The authorship of The Life of Lazarillo de Tormes and of his Fortunes and Adversities—usually referred to as the Lazarillo de Tormes, or just (and henceforth) the Lazarillo— is a topic that has interested researchers ever since the story was first published. The earliest preserved editions were printed in 1554 in Burgos (Spain), Alcalá de Henares (Spain), Medina del Campo (Spain), and Antwerp (Belgium), although there might be at least two earlier editions yet to be found that complete the phylogenetic tree (figure 1 shows a possible stemma). After a short period of popularity, in 1559 it was added to the Index of forbidden books compiled by the Inquisitor General Fernando de Valdés, and therefore banned from public circulation due to its acid anti-clerical criticism.The text’s religious aspects have been particularly influential in scholars’ attempts to create an accurate profile of the anonymous writer.
The list of possible authors has grown along the years along with the painstaking effort of many researchers who devoted their time, intelligence, and expertise —sometimes even through their entire careers— to this text. A noble and scientific goal has guided them to put an end to the enigma and to unveil the true identity of the author of the Lazarillo. These 400 years of attributions have left us an insane, nearly intractable, amount of bibliography that must be reviewed and studied before dreaming of making a contribution to the state-of-the-art.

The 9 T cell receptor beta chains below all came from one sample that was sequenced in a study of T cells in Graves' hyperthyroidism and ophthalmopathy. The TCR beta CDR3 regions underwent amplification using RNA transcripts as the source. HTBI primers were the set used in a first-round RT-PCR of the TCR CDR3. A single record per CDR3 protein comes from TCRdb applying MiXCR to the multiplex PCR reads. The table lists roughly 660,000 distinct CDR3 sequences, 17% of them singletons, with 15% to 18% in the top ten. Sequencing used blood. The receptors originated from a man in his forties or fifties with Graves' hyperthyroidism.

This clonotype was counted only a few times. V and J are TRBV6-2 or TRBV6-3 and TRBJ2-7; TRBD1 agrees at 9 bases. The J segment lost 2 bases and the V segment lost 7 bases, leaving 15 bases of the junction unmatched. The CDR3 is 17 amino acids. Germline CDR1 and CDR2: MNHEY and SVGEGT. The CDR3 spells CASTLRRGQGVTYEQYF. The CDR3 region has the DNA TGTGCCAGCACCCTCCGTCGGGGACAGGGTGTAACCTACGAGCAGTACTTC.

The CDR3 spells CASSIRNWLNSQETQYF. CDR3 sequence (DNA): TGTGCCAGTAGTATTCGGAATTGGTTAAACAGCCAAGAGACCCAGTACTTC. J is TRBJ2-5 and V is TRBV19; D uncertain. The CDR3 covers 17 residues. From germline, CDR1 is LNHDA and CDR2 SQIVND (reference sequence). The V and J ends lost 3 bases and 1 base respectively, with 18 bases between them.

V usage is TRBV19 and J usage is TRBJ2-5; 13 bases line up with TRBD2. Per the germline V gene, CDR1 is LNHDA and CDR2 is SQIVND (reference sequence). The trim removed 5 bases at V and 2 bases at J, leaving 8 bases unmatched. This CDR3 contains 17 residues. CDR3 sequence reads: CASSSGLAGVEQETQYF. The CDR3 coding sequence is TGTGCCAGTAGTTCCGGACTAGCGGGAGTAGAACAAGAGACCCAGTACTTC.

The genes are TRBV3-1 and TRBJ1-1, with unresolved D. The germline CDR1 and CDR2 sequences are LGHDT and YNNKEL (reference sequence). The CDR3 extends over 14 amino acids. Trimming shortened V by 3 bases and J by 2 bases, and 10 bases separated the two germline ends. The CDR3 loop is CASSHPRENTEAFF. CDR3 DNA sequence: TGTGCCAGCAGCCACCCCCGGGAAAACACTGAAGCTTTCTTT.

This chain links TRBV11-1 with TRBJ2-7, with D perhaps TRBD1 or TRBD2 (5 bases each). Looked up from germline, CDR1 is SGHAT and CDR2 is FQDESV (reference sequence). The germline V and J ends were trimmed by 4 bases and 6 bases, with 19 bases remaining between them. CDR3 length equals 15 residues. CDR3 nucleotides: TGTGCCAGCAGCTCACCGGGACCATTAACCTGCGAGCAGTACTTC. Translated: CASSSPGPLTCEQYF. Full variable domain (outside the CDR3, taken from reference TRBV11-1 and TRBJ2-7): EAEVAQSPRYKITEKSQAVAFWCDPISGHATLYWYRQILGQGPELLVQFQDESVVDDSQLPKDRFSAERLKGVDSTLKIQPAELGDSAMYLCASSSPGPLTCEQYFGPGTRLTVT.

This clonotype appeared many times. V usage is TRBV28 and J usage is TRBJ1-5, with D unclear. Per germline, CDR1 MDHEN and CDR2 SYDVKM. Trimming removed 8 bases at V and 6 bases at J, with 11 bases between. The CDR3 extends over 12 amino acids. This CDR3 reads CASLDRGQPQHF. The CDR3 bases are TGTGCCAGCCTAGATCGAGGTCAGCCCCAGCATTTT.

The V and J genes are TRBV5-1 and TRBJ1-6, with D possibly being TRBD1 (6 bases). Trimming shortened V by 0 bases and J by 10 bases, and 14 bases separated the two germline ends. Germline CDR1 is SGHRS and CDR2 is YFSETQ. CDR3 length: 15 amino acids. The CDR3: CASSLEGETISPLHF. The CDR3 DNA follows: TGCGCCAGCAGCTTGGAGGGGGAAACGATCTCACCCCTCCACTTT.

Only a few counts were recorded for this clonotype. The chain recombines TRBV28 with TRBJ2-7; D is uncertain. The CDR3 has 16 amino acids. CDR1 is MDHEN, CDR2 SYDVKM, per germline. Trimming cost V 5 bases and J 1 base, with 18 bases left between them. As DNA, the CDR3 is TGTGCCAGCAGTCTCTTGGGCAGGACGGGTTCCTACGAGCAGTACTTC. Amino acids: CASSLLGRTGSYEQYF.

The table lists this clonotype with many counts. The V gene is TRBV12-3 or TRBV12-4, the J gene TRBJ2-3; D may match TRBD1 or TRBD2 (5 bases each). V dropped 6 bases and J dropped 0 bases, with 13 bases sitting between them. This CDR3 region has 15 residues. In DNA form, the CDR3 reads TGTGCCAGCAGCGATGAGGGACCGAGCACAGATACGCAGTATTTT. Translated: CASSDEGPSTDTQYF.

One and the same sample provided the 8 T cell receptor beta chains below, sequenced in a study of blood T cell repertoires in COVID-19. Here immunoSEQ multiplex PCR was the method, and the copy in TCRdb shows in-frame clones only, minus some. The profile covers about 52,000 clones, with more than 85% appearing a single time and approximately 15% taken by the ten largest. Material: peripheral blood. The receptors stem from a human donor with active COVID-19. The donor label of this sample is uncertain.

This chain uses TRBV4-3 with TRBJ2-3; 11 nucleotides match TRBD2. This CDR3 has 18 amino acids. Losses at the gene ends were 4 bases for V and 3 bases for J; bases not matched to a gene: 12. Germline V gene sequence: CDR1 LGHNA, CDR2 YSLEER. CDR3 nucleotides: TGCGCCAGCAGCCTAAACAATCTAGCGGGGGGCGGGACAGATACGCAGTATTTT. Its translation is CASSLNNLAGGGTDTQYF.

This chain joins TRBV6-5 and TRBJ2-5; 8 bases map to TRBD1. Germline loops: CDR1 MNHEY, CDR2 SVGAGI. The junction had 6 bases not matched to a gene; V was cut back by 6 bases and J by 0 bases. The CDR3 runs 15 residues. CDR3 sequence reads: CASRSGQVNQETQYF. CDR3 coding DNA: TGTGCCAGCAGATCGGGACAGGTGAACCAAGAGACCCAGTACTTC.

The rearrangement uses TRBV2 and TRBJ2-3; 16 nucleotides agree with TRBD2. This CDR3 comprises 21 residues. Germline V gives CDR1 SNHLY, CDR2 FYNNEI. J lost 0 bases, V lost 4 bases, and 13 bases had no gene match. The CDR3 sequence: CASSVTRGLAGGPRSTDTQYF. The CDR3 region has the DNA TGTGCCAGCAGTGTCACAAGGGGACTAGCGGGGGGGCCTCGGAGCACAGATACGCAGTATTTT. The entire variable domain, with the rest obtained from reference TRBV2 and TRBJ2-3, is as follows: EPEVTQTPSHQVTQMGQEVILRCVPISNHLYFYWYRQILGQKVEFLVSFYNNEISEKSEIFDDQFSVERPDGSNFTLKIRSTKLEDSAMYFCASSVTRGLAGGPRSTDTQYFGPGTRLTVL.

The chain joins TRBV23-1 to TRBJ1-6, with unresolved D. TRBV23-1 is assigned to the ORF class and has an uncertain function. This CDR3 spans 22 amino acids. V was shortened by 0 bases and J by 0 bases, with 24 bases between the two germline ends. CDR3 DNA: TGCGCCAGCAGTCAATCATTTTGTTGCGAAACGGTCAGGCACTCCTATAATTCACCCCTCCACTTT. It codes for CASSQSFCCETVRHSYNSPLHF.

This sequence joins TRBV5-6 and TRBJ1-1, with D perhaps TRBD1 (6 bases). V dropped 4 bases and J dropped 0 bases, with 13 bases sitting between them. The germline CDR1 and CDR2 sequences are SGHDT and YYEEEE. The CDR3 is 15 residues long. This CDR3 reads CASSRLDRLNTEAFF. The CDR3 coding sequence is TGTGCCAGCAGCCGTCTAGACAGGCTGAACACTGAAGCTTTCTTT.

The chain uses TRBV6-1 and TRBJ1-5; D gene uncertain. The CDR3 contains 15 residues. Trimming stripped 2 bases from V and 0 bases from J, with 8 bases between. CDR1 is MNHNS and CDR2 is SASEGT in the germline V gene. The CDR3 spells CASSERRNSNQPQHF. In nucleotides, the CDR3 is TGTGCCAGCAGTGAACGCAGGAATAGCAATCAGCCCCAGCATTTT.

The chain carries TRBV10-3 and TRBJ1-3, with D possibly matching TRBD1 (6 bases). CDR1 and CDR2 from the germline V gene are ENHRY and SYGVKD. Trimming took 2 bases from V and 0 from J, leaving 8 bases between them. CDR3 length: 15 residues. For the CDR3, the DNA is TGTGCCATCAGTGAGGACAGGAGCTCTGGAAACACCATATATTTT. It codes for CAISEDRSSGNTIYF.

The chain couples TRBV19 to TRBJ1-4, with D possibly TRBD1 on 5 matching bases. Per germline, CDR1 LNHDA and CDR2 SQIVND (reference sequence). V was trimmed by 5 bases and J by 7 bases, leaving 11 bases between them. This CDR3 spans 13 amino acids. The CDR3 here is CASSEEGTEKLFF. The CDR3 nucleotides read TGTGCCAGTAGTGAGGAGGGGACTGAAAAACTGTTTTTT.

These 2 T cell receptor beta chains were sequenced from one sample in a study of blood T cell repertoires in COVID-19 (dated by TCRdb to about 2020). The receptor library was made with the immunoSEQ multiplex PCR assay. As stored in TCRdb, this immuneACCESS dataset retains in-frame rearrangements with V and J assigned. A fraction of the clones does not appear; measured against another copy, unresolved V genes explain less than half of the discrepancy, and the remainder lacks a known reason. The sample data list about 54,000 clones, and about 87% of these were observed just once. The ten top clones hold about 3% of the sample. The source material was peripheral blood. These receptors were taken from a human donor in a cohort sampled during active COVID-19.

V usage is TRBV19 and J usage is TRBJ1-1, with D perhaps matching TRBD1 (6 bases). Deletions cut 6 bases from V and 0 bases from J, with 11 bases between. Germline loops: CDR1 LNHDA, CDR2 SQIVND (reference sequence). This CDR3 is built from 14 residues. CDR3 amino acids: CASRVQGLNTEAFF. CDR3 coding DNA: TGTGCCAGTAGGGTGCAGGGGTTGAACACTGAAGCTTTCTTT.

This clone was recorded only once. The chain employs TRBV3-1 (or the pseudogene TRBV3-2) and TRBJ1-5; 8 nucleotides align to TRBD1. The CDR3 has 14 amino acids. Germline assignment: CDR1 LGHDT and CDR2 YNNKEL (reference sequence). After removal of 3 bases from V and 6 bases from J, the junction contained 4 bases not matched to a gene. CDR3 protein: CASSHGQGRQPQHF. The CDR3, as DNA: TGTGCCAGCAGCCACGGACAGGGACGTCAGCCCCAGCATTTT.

According to the methodology, the most likely author seems to be Juan Arce de Otálora, closely followed by Alfonso de Valdés. The method states that not certain attribution can be made with the given corpus.
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